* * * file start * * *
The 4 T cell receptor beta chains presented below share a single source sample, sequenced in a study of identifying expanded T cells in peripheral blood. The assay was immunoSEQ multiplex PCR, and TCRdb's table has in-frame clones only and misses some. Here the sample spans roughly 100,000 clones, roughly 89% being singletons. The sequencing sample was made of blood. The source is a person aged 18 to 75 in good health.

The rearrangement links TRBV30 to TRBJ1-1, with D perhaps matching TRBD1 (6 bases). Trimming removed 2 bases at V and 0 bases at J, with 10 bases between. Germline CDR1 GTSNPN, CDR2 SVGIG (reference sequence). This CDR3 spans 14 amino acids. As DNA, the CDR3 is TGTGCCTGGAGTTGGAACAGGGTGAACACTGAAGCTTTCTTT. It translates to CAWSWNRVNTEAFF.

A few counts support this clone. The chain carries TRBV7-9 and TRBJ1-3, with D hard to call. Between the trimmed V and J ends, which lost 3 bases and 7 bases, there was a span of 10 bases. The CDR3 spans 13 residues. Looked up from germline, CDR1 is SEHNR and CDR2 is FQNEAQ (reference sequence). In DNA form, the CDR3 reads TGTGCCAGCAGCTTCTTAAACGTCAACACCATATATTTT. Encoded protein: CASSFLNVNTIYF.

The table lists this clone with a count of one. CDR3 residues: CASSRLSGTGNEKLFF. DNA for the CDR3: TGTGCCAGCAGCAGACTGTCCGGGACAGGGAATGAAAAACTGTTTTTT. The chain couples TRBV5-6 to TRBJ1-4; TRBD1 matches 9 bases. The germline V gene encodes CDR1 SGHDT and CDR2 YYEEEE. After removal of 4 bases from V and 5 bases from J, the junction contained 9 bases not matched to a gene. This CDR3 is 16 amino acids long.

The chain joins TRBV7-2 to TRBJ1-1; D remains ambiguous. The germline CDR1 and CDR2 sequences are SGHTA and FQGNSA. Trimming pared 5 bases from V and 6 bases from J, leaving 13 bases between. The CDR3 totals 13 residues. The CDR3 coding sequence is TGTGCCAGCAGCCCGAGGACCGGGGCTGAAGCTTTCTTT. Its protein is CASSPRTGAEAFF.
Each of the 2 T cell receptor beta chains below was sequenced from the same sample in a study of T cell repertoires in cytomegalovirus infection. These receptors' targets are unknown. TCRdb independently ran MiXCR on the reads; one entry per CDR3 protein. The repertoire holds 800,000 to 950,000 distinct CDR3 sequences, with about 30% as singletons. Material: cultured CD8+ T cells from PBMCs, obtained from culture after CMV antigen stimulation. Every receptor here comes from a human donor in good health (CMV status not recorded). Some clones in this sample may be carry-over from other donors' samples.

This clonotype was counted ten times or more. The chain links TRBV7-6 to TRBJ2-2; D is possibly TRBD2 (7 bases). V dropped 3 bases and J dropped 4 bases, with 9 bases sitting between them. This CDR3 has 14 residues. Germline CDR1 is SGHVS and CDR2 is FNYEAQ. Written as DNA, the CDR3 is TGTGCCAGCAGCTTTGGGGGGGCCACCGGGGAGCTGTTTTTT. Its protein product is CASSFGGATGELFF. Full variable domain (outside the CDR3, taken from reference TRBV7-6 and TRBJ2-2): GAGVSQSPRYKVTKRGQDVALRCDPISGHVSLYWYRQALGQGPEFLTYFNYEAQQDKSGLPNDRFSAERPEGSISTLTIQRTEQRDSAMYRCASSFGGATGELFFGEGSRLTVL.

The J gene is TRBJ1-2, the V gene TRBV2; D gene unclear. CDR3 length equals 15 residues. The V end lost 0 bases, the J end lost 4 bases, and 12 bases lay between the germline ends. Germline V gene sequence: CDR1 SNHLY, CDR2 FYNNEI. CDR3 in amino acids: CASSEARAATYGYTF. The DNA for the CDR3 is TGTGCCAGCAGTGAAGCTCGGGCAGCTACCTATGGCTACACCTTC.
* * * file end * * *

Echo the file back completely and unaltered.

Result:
The 4 T cell receptor beta chains presented below share a single source sample, sequenced in a study of identifying expanded T cells in peripheral blood. The assay was immunoSEQ multiplex PCR, and TCRdb's table has in-frame clones only and misses some. Here the sample spans roughly 100,000 clones, roughly 89% being singletons. The sequencing sample was made of blood. The source is a person aged 18 to 75 in good health.

The rearrangement links TRBV30 to TRBJ1-1, with D perhaps matching TRBD1 (6 bases). Trimming removed 2 bases at V and 0 bases at J, with 10 bases between. Germline CDR1 GTSNPN, CDR2 SVGIG (reference sequence). This CDR3 spans 14 amino acids. As DNA, the CDR3 is TGTGCCTGGAGTTGGAACAGGGTGAACACTGAAGCTTTCTTT. It translates to CAWSWNRVNTEAFF.

A few counts support this clone. The chain carries TRBV7-9 and TRBJ1-3, with D hard to call. Between the trimmed V and J ends, which lost 3 bases and 7 bases, there was a span of 10 bases. The CDR3 spans 13 residues. Looked up from germline, CDR1 is SEHNR and CDR2 is FQNEAQ (reference sequence). In DNA form, the CDR3 reads TGTGCCAGCAGCTTCTTAAACGTCAACACCATATATTTT. Encoded protein: CASSFLNVNTIYF.

The table lists this clone with a count of one. CDR3 residues: CASSRLSGTGNEKLFF. DNA for the CDR3: TGTGCCAGCAGCAGACTGTCCGGGACAGGGAATGAAAAACTGTTTTTT. The chain couples TRBV5-6 to TRBJ1-4; TRBD1 matches 9 bases. The germline V gene encodes CDR1 SGHDT and CDR2 YYEEEE. After removal of 4 bases from V and 5 bases from J, the junction contained 9 bases not matched to a gene. This CDR3 is 16 amino acids long.

The chain joins TRBV7-2 to TRBJ1-1; D remains ambiguous. The germline CDR1 and CDR2 sequences are SGHTA and FQGNSA. Trimming pared 5 bases from V and 6 bases from J, leaving 13 bases between. The CDR3 totals 13 residues. The CDR3 coding sequence is TGTGCCAGCAGCCCGAGGACCGGGGCTGAAGCTTTCTTT. Its protein is CASSPRTGAEAFF.
Each of the 2 T cell receptor beta chains below was sequenced from the same sample in a study of T cell repertoires in cytomegalovirus infection. These receptors' targets are unknown. TCRdb independently ran MiXCR on the reads; one entry per CDR3 protein. The repertoire holds 800,000 to 950,000 distinct CDR3 sequences, with about 30% as singletons. Material: cultured CD8+ T cells from PBMCs, obtained from culture after CMV antigen stimulation. Every receptor here comes from a human donor in good health (CMV status not recorded). Some clones in this sample may be carry-over from other donors' samples.

This clonotype was counted ten times or more. The chain links TRBV7-6 to TRBJ2-2; D is possibly TRBD2 (7 bases). V dropped 3 bases and J dropped 4 bases, with 9 bases sitting between them. This CDR3 has 14 residues. Germline CDR1 is SGHVS and CDR2 is FNYEAQ. Written as DNA, the CDR3 is TGTGCCAGCAGCTTTGGGGGGGCCACCGGGGAGCTGTTTTTT. Its protein product is CASSFGGATGELFF. Full variable domain (outside the CDR3, taken from reference TRBV7-6 and TRBJ2-2): GAGVSQSPRYKVTKRGQDVALRCDPISGHVSLYWYRQALGQGPEFLTYFNYEAQQDKSGLPNDRFSAERPEGSISTLTIQRTEQRDSAMYRCASSFGGATGELFFGEGSRLTVL.

The J gene is TRBJ1-2, the V gene TRBV2; D gene unclear. CDR3 length equals 15 residues. The V end lost 0 bases, the J end lost 4 bases, and 12 bases lay between the germline ends. Germline V gene sequence: CDR1 SNHLY, CDR2 FYNNEI. CDR3 in amino acids: CASSEARAATYGYTF. The DNA for the CDR3 is TGTGCCAGCAGTGAAGCTCGGGCAGCTACCTATGGCTACACCTTC.